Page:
Preparing for Residency

Becoming a competitive and successful residency candidate requires academic and professional skills and leadership. Here are some tips to help you along the way.

Why do a pharmacy residency?
  • A pharmacy residency gives you an advantage over other job applicants
  • The American College of Clinical Pharmacy (ACCP) and the American Society of Health-Systems Pharmacists (ASHP)  recommend all pharmacists involved in direct patient care have residency training 
  • Residencies provide professional paths that might otherwise only be accessible with a second degree, which often costs more
  • Pharmacy residencies take less time than a fellowship
  • Postgraduate training generally qualifies for loan deferment and can allow you to focus on long term goals and job satisfaction 


Students need to keep their grades up for the best chance of getting their top choice of residency, but grades are not everything. Still, for those who are struggling in a course, we suggest using Rho Chi tutors or meeting with the instructor or course coordinator.

Letters of Recommendation

Most residencies and some fellowships will require 3 to 4 recommendations. Do you know who will be writing your letters? Possible targets include your advisor, but those who have seen you provide pharmaceutical care (such as faculty or pharmacists) would be best. Think about IPPE or APPE preceptors, supervisors at work, and any faculty you've worked closely with as a teaching assistant or co-researcher. Most importantly, make sure to select evaluators who can speak to your knowledge, skills and attitudes of interest to the residency/fellowship/job.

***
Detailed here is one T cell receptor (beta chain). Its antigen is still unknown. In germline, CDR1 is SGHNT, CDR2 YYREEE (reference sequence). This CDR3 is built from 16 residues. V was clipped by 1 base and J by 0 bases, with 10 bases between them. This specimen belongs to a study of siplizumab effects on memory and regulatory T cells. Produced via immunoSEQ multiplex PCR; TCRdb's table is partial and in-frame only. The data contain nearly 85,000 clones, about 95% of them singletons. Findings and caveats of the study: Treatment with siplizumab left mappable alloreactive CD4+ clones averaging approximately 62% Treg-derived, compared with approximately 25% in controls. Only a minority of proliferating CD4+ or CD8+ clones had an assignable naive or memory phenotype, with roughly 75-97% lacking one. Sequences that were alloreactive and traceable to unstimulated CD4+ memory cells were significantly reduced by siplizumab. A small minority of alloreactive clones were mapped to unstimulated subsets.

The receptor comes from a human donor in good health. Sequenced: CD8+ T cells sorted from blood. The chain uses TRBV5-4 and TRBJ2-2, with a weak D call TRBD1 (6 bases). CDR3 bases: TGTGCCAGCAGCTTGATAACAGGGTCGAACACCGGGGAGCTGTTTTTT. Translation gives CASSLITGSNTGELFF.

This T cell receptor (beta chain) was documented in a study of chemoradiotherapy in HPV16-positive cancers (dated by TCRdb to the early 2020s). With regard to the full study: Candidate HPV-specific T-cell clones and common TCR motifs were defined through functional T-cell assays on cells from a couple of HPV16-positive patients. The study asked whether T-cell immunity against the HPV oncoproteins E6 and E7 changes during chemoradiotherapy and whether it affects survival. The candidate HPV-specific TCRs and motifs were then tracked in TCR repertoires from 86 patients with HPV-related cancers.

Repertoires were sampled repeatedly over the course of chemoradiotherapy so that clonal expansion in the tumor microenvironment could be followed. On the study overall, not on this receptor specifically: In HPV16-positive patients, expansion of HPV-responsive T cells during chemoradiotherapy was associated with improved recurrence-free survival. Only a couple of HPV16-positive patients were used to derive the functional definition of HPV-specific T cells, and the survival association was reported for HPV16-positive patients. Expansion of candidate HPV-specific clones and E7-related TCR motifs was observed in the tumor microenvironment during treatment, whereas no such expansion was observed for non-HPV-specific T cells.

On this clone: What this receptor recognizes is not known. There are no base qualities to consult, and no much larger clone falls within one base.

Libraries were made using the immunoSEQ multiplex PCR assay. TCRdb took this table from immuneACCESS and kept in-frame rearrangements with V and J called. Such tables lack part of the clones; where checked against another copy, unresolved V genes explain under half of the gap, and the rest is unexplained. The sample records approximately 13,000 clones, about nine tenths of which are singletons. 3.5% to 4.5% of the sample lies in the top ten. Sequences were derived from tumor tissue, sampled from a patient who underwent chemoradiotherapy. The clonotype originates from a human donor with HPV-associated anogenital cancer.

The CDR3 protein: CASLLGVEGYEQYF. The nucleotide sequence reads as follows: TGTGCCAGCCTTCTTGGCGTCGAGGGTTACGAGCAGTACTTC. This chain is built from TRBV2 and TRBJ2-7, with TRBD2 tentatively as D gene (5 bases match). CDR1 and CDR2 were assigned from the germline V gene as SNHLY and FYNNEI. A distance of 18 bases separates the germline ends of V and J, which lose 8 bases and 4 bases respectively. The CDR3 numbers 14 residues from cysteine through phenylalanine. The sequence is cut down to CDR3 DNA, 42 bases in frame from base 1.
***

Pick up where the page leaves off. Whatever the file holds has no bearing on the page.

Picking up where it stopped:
Scholarly Activity

Research is not only a good opportunity for a letter of recommendation, but it shows residency and fellowship preceptors that you have the experience and basic skills necessary to perform research at a higher level. Scholarly activity can take many forms; it doesn’t have to be a manuscript from a clinical trial. Students can be involved in the Clinical Research Program or Pharmaceutical Sciences Research Program, the Scholars Program, or even be involved in a semester-long or multi-semester PHM 598 Independent Study course.  

Organizational Involvement

Getting involved in student organizations may benefit you in the future. It is better to be very involved in one organization than a  non-participating member of five. Our only concern is when too much involvement impacts grades. At that point, you can sit down with your advisor and determine which organizations to pull back from and in which to stay fully involved.


Leadership stems naturally from all of the above. Being an academic, scholarly, or organizational leader will come naturally to some. Students concerned that they do not have a leadership role in an organization shouldn’t be discouraged. Leadership can be cultivated in other ways. Involvement in an organization’s activities and taking the lead on inter- or intra-organizational initiatives is one way to become a leader without holding office. Getting involved on a local, statewide, or national basis can lead to many leadership opportunities.

CV or Resumé Review

SPPS normally holds an All-School meeting about CV and résumé writing, but you can also ask your advisor to review your CV. The UB Career Design Center can also assist. Remember that you should be tailoring the document, especially a résumé, toward the ultimate reviewer.

Interview Skills

Students have access to InterviewStream via UB Career Services. Students can choose interviews based on their interest (there are several interview question sets for “general” job interviews and several for residencies) and practice completing an interview with an avatar. Afterwards, watch your interview and use pre-built rubrics to assess your performance.  You can also email the link to your advisor for tips and feedback.  

Additional Resources